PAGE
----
If the wider, and less restricted, digital outlets become the distribution channels of choice for media, particularly on mobile devices, it's unclear whether or not branded news apps have the staying power to maintain the audiences they have today. Apple's Newsstand certainly didn't evolve into the subscription-generating juggernaut publishers hoped it would, and many are still experimenting with business models that have yet to deliver a sustainable digital strategy.
Mobile advertising simply doesn't provide enough revenue to support the business of journalism, and neither do subscriptions in most cases. With Apple News, the company could turn the tables for many large publishers if it can attract enough readers to the work that costs them so much to produce, regardless of the medium. Apple says it will allow publishers to keep all of the revenue from ads they sell and place in the articles in its News app. Or media companies can let Apple fill remnant ad inventory and then take 70 percent of the revenue generated by the company's iAd platform.
"I don't think there's anything in there that creates barriers to entry," says John Fletcher, senior research analyst at SNL Kagan. Apple is taking an interesting and fresh approach in aggregating and curating so much content from high-quality news sources in a single app, according to Fletcher, who says Apple's move is timely because more and more users are currently coalescing around apps such as Twitter, Circa News and Flipboard to get their news and information in a more personal environment, he says.
"There's room for everybody but I think the audience is going to pick the winners," says Fletcher. "I don't know that people go onto a social network to get updated with news items, with the exception of Twitter," Fletcher says. Then again, he suggests that Google and Apple don't have much of a reputation for news either, and that leaves an open path for other entrants to create compelling services.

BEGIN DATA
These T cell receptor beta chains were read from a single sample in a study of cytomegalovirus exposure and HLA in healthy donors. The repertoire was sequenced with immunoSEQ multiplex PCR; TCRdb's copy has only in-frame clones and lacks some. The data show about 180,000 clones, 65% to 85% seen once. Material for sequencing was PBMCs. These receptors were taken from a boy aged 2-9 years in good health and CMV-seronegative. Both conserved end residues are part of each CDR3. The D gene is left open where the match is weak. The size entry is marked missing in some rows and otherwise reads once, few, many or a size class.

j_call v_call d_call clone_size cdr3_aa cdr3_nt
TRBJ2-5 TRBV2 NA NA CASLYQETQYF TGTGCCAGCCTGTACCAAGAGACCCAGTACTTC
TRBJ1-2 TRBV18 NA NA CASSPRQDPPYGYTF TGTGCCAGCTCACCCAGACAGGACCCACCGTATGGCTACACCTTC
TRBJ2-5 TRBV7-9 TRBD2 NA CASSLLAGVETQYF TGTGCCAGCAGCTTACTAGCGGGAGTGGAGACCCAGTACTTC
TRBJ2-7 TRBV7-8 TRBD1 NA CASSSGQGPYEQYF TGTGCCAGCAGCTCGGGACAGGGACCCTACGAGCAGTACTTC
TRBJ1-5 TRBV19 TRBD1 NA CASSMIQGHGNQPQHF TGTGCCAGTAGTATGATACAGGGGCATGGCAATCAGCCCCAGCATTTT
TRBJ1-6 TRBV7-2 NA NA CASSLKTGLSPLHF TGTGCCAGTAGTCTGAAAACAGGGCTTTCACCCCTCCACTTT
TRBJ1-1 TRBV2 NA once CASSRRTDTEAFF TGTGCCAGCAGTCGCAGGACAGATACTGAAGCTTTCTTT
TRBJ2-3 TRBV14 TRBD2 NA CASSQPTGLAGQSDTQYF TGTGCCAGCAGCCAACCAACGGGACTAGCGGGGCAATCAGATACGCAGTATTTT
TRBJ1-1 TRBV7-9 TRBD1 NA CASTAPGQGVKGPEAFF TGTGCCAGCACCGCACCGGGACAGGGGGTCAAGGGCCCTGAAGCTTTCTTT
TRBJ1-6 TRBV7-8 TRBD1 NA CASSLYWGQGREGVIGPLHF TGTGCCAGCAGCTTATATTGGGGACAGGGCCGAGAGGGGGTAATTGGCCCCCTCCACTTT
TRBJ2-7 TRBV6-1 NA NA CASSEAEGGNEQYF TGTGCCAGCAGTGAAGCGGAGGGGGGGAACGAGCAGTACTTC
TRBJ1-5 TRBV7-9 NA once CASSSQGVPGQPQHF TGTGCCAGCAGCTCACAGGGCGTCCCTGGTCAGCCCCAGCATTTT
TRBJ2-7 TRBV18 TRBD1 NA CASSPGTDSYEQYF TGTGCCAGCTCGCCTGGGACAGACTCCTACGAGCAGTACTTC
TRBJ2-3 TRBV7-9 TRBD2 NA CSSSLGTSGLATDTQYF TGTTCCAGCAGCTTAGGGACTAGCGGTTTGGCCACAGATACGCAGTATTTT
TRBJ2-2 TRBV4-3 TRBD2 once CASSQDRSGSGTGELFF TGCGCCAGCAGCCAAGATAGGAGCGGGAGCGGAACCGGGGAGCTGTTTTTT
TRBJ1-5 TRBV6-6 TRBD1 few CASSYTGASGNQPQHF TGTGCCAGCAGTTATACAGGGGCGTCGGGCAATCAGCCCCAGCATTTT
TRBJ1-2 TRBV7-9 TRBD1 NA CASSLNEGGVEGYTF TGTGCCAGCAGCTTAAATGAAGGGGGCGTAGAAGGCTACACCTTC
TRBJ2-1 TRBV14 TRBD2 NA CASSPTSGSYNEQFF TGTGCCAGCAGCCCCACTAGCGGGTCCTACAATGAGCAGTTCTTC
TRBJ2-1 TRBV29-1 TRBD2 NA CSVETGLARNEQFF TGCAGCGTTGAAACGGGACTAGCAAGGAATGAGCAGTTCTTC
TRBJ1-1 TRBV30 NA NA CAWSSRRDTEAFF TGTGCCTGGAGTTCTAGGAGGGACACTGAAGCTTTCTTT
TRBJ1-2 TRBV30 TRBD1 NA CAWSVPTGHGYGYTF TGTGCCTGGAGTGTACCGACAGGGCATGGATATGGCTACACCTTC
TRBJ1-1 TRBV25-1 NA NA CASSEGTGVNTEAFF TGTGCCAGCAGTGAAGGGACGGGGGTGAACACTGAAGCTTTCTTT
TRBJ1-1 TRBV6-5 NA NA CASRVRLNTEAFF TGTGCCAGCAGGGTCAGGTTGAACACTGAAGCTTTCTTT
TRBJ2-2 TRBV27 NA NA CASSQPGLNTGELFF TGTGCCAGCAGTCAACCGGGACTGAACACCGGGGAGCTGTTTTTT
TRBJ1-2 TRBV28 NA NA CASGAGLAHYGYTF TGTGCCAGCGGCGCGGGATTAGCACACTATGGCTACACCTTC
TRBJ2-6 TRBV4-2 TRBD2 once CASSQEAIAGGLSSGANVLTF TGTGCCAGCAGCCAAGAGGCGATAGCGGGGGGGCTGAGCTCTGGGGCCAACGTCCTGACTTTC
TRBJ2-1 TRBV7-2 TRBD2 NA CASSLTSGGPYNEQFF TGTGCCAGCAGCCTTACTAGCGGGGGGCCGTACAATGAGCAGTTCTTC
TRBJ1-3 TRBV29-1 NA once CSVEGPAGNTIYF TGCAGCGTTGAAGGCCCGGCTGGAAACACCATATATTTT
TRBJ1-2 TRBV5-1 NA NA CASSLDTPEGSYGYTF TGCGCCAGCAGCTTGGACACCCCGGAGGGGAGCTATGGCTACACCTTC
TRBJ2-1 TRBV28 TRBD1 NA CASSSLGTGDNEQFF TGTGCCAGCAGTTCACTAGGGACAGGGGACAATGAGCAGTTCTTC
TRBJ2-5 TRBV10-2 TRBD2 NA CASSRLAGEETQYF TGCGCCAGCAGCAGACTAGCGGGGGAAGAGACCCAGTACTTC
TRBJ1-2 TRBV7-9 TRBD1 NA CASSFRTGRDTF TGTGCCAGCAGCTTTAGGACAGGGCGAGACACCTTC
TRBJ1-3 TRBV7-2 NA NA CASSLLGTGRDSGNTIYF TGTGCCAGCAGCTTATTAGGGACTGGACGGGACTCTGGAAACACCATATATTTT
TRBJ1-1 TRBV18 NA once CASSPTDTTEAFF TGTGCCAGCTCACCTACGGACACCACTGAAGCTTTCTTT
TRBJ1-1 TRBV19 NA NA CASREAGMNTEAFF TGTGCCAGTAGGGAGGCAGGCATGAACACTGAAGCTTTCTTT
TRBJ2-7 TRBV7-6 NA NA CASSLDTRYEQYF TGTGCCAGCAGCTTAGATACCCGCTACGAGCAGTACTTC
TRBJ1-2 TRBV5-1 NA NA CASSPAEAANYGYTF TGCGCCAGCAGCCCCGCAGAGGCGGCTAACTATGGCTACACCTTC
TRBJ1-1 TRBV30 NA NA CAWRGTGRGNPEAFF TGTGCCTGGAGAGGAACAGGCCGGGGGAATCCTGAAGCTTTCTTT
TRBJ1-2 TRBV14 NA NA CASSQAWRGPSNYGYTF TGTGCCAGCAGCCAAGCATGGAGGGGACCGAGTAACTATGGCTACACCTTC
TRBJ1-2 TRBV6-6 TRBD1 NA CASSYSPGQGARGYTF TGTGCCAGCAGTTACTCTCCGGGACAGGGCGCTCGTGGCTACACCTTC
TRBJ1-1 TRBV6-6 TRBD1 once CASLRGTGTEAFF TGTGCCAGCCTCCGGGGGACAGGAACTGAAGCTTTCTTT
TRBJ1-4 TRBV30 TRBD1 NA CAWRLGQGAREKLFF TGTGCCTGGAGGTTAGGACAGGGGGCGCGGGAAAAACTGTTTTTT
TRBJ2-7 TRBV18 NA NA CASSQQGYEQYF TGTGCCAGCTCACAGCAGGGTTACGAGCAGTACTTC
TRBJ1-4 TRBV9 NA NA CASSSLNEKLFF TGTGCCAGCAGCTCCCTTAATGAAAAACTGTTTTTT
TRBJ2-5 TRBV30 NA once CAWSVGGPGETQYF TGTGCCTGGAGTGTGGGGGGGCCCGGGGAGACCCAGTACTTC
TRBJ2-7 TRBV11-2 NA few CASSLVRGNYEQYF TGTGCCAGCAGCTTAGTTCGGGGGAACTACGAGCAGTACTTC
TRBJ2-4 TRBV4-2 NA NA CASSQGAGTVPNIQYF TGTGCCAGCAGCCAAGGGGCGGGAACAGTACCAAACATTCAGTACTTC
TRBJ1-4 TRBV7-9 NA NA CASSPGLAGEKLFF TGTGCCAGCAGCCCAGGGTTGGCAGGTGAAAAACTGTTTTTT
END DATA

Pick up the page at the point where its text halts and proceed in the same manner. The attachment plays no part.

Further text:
Users will be the ultimate judges, Fletcher says. "What they decide to do with it or not is what's going to move the needle."
Apple News all about ads
All of these players have similar monetary motivations for wanting the upper hand in the world of news and information, but Apple is notably less reliant on ad revenue than its peers. "It's not the core of their business and is unlikely to be in the near future," says Cryan.
The ultimate prize for Apple could be a dominant ad network that also happens to have full reign of all iOS users' devices. However, that concentration of power carries broad sociological concerns because "recursive bias can creep in" as socially curated content ultimately reinforces users' relatively narrow sets of opinions, Cryan says.
"The worry is what starts happening as you start putting a growing concentration of your audience through an aggregator that in turn sells an awful lot of adverts in its own right," Cryan says. "There would seem to be a strategic tension there between 'Follow your audience' and 'Go where your audience is,' and giving up a certain amount of long-term control over your platform and potentially ad sales."